What follows, here in this post, is The Best Thing I’ve Ever written. If I make an untimely departure from this earth– this will be my lasting legacy to this planet. I used to write stuff like this more frequently; sometimes for other people to read, sometimes just for me. But again, this is my best one ever. And it’s called: The Problem With Comfort.
The background to what prompted it: I have an amazing friend named Melissa. One of a small handful of Most Amazing People I’ve Ever Met: incredibly artistic; genius intelligence; insight into the world and human nature beyond most anybody I’ve ever met. Her brain operates at light-speed. She’s really, truly, incredible– the cream of the crop, humanitywise. And she’s not just the only one: her whole family is like that. She has 6 or 7 brothers and sisters; all of them are incredibly gifted geniuses, but a bit wacky. They’re kind of like the Royal Tenenbaums, or also kind of like the Glass family (if you’ve read “Franny and Zooey” by J.D. Salinger). Anyway, put her and me together in a conversation, and interesting things result.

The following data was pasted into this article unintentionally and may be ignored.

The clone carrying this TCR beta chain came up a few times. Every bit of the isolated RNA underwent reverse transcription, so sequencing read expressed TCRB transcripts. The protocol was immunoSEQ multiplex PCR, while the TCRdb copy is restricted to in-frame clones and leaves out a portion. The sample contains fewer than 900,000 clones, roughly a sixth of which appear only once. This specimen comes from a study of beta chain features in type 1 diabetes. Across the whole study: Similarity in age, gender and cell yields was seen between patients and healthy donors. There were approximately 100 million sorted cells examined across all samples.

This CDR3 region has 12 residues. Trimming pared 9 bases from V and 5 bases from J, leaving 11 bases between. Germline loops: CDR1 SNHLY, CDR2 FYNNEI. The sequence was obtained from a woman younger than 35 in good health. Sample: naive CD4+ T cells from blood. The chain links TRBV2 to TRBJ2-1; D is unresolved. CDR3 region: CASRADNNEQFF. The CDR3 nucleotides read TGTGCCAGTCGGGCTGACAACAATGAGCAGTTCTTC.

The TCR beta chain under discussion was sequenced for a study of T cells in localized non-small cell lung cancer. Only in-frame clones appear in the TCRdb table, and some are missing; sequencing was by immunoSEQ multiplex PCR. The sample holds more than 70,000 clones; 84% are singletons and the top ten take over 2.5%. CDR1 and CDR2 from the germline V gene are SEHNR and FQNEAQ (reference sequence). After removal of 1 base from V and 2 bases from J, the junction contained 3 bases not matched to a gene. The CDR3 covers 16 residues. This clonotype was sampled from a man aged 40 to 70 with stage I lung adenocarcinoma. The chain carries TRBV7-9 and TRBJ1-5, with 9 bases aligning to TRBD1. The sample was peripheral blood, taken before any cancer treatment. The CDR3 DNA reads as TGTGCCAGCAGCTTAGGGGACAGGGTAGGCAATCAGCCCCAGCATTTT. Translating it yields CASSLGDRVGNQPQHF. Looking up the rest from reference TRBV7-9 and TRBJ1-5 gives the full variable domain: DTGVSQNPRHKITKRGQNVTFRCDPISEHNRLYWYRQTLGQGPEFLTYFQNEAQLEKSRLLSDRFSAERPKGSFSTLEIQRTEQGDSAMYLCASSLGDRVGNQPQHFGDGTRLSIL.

So this little essay– the best one I think I’ve ever written– was something I wrote to her a few years ago. She was on the verge of a major life change. She was in a situation where she was feeling comfortable for the first time in her life… but had an earth-shattering opportunity that ignited her every sense, but was unproven, risky and (everybody else thought) completely crazy. So at the time I wrote this, she was completely torn up about whether to go ahead with it, or not. We explored it very thoroughly in phone conversations; after one such conversation, I was inspired and wrote this to her in one shot. But it was stuff that had been bouncing around in my head for years. I just needed something to catalyze it, and make me collect it in one place, and write it down. And that is what follows after the jump.
I’ve saved this and, over the years, sent it to friends when I thought they could use it. I’ve never previously published it publicly because I’ve always thought it is “special” and I didn’t want it to get endlessly forwarded around the internet. (I had a vision of my grandmother sending it back to me.) But I’ve decided to publish it now, and I hope that whoever finds this will get something out of it.